By welcoming you, who represent the Rogationists, the Daughters of Divine Zeal, the Rogationist Missionaries, the graduates and Lay Vocation Promoters who share the same charism, I wish to greet your colleagues and all who form a network of apostolic life in your religious families. On every continent they give themselves humbly, generously and joyfully for the spreading of "Rogate" (Ask the Master) born from the Heart of Christ.

During the Jubilee Year, your zealous religious Families had the opportunity to revisit their shared origins in an ideal way to draw from them inspiration and encouragement. At the same time, they did not fail to look to the future, with a renewed commitment to know the Rogationist charism better and to disseminate it enthusiastically on every continent.

2. Together with you, I want to give thanks to God for the good done by your Congregations in these 150 years of history. I thank Him because the reassuring stream of charity and zeal which had its beginning in 1878 continues to flow. Fr Annibale's providential meeting with an almost blind beggar was the spark that set him on fire with evangelical love. He came into contact with the "Avignone" slums of Messina (Italy), where the poorest of the poor lived, the real "rejects" of society.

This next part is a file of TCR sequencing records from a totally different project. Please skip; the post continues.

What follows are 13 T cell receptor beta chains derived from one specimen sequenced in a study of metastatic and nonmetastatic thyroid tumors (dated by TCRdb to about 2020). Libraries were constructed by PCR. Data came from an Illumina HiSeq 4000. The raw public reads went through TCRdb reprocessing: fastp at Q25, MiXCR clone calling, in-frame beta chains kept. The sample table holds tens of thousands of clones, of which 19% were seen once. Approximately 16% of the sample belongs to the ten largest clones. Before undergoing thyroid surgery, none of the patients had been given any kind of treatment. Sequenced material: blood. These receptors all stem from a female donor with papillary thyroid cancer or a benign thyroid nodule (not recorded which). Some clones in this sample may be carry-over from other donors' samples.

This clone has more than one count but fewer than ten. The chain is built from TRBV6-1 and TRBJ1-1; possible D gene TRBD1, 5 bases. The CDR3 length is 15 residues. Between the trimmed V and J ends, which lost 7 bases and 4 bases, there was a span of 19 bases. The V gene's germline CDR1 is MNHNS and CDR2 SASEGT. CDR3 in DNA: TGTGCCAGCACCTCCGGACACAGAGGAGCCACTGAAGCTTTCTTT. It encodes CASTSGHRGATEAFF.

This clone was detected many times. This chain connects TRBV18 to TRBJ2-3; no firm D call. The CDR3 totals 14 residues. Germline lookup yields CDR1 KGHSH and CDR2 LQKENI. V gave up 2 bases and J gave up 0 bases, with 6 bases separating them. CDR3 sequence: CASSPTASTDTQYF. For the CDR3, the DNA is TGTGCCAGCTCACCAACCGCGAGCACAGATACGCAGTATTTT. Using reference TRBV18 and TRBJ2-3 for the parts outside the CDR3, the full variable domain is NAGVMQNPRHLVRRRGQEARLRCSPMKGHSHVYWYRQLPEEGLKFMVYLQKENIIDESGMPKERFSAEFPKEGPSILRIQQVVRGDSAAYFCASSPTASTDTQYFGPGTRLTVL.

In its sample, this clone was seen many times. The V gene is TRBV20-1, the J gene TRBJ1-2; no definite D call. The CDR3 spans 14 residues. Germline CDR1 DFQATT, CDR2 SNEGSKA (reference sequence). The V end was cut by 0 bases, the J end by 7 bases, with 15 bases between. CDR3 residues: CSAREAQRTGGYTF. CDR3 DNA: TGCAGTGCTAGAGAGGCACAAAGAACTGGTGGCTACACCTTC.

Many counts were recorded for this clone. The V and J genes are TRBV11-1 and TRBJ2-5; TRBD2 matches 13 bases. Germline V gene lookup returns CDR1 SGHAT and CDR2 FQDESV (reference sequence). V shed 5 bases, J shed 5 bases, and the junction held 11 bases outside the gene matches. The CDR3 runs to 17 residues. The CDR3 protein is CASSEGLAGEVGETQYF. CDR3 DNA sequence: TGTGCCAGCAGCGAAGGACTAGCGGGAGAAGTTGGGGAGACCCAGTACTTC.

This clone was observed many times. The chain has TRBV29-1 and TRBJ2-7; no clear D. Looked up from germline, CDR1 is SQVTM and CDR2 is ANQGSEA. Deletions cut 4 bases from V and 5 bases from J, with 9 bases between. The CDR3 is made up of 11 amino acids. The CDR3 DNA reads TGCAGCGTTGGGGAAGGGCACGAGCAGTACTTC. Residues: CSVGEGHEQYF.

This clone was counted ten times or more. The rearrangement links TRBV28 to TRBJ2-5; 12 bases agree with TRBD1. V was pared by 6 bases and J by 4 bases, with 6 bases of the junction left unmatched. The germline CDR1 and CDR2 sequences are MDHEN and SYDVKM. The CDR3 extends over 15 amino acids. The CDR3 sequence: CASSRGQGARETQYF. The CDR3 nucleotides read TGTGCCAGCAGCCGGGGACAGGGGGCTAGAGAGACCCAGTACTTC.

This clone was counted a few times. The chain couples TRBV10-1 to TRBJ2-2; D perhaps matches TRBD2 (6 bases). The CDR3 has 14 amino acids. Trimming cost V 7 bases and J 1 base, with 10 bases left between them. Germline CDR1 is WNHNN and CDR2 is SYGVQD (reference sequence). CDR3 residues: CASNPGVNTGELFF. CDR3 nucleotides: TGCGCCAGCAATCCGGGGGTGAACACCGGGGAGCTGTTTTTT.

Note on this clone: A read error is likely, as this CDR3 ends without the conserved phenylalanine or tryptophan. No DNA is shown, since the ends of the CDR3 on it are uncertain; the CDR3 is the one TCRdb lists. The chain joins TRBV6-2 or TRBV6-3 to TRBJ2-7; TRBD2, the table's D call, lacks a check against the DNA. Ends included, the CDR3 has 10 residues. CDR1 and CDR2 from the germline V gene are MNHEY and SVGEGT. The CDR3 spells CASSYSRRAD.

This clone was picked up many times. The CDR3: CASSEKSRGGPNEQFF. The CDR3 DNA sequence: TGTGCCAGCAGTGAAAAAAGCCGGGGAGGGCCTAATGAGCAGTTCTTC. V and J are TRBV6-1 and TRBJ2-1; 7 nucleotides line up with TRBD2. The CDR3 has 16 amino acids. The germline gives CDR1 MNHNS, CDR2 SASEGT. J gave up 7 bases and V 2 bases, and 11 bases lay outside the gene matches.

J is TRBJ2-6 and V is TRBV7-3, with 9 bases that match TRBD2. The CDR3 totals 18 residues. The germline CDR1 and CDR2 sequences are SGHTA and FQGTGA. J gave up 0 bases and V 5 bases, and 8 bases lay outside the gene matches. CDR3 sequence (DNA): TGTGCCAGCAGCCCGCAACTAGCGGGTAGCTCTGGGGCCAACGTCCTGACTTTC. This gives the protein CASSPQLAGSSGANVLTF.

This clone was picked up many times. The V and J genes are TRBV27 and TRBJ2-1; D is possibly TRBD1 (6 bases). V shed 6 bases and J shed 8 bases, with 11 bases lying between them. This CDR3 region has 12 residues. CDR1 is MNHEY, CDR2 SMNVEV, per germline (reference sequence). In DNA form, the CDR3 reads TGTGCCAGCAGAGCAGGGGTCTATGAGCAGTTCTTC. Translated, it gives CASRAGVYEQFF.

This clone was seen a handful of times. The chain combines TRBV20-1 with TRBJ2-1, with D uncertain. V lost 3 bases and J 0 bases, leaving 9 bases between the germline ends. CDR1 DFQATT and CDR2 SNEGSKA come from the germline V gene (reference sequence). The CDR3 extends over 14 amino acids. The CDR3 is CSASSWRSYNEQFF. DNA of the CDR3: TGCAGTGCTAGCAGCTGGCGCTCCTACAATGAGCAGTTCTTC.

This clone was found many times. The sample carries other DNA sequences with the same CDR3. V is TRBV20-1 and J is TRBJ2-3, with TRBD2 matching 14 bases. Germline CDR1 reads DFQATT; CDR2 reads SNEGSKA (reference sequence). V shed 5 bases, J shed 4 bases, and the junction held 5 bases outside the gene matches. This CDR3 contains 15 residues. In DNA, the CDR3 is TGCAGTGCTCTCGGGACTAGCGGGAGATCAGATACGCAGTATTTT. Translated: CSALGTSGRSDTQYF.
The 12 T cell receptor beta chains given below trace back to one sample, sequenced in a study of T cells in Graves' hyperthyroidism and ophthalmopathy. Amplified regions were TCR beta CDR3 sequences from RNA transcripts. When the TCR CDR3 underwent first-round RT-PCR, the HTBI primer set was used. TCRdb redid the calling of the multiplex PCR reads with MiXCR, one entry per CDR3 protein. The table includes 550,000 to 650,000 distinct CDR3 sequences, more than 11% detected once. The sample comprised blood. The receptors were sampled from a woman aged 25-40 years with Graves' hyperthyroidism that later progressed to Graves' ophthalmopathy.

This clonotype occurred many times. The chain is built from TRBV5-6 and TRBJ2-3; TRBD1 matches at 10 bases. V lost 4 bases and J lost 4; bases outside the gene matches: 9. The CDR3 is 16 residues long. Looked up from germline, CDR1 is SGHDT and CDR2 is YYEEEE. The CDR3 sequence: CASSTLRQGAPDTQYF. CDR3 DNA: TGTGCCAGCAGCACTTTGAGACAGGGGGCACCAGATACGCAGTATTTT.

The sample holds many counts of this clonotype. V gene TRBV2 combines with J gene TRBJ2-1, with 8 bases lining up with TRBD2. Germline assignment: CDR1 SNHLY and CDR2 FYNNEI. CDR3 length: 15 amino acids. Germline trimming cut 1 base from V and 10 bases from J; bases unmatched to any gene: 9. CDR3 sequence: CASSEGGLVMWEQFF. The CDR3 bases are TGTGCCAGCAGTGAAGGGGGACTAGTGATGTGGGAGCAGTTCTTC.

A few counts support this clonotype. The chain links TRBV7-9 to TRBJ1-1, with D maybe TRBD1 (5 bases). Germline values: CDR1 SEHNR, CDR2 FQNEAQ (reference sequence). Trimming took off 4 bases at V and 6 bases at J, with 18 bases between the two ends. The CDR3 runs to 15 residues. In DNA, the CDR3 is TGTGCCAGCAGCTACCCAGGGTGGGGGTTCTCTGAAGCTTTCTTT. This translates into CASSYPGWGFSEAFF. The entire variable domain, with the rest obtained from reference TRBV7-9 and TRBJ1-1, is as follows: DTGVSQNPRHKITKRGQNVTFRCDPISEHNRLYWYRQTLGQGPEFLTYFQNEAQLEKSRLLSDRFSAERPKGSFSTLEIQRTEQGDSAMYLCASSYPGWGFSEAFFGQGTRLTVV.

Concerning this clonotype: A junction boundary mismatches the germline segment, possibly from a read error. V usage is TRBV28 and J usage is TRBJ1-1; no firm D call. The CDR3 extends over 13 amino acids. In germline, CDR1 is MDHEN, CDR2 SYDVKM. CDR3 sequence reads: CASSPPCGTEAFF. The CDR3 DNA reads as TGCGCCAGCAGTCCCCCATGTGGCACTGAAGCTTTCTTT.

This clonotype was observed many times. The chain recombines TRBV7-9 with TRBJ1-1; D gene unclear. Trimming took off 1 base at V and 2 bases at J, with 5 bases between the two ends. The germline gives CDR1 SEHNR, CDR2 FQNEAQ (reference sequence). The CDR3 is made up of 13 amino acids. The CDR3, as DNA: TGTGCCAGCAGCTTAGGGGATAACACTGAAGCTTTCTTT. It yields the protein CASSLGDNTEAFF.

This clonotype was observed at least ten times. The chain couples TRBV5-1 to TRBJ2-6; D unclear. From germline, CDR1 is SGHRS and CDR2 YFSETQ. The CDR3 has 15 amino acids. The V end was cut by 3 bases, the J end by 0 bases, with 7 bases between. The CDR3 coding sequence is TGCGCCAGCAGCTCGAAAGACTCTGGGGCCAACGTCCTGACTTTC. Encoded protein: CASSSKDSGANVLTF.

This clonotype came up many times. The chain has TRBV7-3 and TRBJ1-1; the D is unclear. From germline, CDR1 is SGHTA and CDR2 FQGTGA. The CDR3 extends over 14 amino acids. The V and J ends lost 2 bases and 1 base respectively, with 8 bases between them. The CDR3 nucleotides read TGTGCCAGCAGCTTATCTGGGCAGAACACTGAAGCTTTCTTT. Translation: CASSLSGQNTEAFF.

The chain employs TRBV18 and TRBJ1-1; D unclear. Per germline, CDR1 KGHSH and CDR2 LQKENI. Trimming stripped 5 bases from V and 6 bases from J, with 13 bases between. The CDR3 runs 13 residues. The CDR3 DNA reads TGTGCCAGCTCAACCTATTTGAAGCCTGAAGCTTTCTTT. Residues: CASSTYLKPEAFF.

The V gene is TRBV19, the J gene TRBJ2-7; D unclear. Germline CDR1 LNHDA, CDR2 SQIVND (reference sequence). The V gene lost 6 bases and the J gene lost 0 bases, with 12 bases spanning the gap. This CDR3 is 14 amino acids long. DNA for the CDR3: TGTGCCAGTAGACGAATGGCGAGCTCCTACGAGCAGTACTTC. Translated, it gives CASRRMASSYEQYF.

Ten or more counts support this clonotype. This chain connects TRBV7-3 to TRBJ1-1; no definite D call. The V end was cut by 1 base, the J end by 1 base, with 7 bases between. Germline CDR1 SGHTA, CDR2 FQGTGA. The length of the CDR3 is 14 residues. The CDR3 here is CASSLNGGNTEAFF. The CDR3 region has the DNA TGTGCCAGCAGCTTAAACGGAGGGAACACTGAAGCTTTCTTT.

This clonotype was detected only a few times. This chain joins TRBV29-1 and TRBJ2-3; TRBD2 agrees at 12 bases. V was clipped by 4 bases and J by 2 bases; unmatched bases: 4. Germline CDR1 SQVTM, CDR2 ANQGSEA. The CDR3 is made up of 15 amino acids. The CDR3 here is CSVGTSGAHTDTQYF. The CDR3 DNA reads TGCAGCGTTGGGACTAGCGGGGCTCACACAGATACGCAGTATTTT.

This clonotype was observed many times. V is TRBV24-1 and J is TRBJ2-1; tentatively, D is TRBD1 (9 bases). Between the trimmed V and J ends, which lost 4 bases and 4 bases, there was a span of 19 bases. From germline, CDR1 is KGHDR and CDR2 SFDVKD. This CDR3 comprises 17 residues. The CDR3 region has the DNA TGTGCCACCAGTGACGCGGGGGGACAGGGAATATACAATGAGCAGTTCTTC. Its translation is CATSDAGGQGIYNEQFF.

"From that time" - he writes in his memoirs - "I found myself involved, according to my limited energies, in the spiritual and temporal promotion of that abandoned people" (Annibale Maria Di Francia, Preziose Adesioni, Messina 1901, p. 3). From that time the flame of charity burned brightly in his life. He chose to consecrate himself totally to the poor and humble, seeing and serving Christ in them. That humble little seed has grown in a marvellous way during the last 150 years. It has become a majestic tree, that already spreads its branches to every part of the world, through the ardent zeal of the sons and daughters of Fr Annibale. While I congratulate you on the journey accomplished, I encourage you to live even more faithfully your calling and more generously, your apostolic efforts.